Praying with Scripture – Part Four – Checking our priorities

What do you pray about most? Do you say the same things or pray about the same issues every time you pray? Sometimes, persisting in prayer is necessary. Yet, at other times, it may be that our balance is not quite right and that we could do with changing the tune and praying about something else.

It is easy for us to get too focussed on one or two issues in prayer. This might be because they matter to us, or it might be because we have run out of ideas. Praying for our needs, e.g. health, is a good and right thing to do. Yet, do we remember to pray for our spiritual needs as well? Similarly, how much do we pray for other people’s spiritual lives as well as their health and general well-being?

If we look at some of Paul’s letters, we see some interesting ideas for praying for ourselves and others:

  • “And this is my prayer: that your love may abound more and more in knowledge and depth of insight, so that you may be able to discern what is best and may be pure and blameless until the day of Christ, filled with the fruit of righteousness that comes through Jesus Christ – to the glory and praise of God.” (Philippians 1:9-11, NIV)
  • “Pursue love, and earnestly desire the spiritual gifts, especially that you may prophesy.” (1 Corinthians 14:1, ESV)
  • “making mention of you in my prayers: that the God of our Lord Jesus Christ, the Father of glory, may give to you the spirit of wisdom and revelation in the knowledge of Him, the eyes of your understanding being enlightened; that you may know what is the hope of His calling, what are the riches of the glory of His inheritance in the saints, and what is the exceeding greatness of His power toward us who believe, according to the working of His mighty power” (Ephesians 1:16-19, NKJV)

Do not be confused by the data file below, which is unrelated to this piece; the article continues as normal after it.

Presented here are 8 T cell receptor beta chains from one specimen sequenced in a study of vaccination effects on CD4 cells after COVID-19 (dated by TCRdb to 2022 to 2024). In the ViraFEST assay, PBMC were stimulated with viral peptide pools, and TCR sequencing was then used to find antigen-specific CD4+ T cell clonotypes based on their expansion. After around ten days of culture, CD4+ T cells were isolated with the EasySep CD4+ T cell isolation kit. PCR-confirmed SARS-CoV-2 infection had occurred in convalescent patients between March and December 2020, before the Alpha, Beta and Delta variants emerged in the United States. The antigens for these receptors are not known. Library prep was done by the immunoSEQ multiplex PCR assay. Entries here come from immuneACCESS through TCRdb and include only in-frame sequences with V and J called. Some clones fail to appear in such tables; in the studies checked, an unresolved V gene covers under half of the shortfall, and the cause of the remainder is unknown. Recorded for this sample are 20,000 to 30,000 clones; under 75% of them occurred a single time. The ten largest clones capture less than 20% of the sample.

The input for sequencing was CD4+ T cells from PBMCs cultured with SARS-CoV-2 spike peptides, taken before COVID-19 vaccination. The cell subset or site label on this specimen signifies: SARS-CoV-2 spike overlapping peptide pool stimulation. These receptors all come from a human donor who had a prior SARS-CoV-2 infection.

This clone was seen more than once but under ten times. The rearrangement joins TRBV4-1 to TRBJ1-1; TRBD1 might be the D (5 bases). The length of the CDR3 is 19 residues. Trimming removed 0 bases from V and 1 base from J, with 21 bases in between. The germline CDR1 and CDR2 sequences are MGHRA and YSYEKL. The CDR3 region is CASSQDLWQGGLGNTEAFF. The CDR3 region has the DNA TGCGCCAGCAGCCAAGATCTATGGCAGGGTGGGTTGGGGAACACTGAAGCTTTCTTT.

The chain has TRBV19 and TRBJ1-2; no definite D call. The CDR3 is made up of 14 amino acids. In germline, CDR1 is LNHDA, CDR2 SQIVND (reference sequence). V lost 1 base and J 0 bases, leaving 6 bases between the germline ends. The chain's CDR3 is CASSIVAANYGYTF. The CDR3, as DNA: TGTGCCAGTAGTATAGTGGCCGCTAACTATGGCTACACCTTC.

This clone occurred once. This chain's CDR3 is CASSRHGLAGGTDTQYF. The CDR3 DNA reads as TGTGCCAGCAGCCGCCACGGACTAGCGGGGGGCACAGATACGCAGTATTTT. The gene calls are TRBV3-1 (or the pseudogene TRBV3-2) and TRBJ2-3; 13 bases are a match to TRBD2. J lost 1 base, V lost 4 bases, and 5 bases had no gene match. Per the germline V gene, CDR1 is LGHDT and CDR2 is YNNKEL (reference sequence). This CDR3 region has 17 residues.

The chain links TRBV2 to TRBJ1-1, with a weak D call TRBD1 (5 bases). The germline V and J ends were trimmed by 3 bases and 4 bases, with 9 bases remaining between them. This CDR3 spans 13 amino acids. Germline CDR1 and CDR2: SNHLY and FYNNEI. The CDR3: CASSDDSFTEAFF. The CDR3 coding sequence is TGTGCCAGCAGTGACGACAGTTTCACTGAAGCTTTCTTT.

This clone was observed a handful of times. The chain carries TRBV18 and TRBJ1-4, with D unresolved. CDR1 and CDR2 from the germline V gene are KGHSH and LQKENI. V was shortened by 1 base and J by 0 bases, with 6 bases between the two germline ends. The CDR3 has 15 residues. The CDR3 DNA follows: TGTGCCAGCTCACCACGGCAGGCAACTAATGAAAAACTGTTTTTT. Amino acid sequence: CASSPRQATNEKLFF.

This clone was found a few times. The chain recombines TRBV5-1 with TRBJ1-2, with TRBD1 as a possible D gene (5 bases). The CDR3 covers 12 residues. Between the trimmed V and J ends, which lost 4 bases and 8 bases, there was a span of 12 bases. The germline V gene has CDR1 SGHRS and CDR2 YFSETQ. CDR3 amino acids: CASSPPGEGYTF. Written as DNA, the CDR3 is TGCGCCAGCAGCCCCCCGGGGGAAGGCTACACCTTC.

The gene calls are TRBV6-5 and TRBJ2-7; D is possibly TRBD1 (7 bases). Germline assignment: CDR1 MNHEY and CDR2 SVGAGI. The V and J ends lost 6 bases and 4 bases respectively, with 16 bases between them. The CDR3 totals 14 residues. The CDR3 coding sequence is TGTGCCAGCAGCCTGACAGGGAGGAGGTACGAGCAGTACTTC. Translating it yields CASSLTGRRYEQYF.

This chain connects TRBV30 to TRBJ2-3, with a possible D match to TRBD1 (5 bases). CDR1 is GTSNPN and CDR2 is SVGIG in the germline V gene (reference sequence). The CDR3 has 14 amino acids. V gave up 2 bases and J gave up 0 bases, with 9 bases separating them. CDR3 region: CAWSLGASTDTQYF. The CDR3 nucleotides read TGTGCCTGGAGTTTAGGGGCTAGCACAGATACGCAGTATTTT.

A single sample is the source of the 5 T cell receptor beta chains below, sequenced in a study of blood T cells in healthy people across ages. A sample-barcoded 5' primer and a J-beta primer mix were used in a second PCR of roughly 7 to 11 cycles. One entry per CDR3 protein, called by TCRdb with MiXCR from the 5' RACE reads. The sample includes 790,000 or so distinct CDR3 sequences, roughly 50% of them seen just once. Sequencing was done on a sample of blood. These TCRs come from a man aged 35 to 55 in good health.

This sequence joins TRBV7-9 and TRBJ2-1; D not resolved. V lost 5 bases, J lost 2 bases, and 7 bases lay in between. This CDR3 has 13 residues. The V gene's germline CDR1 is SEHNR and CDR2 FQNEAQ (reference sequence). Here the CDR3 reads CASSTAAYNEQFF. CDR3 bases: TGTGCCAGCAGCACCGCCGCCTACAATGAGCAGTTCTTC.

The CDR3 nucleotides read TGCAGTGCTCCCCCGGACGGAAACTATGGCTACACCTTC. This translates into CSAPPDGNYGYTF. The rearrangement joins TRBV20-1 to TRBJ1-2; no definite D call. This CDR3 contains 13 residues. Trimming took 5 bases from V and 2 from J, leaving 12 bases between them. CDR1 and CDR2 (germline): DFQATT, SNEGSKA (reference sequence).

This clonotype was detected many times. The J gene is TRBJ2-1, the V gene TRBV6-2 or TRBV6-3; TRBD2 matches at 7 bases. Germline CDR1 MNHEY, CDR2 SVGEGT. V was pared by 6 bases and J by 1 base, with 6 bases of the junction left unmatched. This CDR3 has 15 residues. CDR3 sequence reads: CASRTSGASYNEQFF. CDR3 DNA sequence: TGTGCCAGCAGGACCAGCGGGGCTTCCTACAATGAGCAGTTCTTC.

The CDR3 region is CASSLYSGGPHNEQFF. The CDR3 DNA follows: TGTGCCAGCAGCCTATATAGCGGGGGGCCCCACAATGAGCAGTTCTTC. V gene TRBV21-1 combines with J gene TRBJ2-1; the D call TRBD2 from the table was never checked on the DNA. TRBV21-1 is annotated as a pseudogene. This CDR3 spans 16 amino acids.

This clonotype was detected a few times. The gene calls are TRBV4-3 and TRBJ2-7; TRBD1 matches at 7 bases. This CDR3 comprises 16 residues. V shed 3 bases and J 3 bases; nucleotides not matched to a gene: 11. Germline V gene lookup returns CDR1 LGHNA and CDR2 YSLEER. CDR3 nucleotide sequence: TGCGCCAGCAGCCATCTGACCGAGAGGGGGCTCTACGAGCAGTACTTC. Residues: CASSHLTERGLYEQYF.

• “We always thank God, the Father of our Lord Jesus Christ, when we pray for you,” (Colossians 1:3, TNIV)
  • And so, from the day we heard, we have not ceased to pray for you, asking that you may be filled with the knowledge of his will in all spiritual wisdom and understanding,” (Colossians 1:9, ESV)
  • “Devote yourselves to prayer, being watchful and thankful. And pray for us, too, that God may open a door for our message, so that we may proclaim the mystery of Christ, for which I am in chains. Pray that I may proclaim it clearly, as I should.” (Colossians 4:2-4, NIV)
  • “My dear friends, we always have good reason to thank God for you, because your faith in God and your love for each other keep growing all the time.” (2 Thessalonians 1:3, CEV)

Even if we don’t use this precise language, we can still pray along these lines for one another. They were themes that clearly mattered to Paul and they would have helped the churches he planted to get a sense for his priorities in prayer, particularly in pastoral prayer for others.

Perhaps you could take one of these ideas and add it to your prayer for today?

Praying like this for others is an act of love. Praying intelligently about details of people’s lives and following up to find out if prayers have been answered are great ways of building relationships and communities. Perhaps our vision as individuals and churches can grow through thinking pastorally and theologically about how we pray.

© Joe Lenton, July 2012

Leave a Reply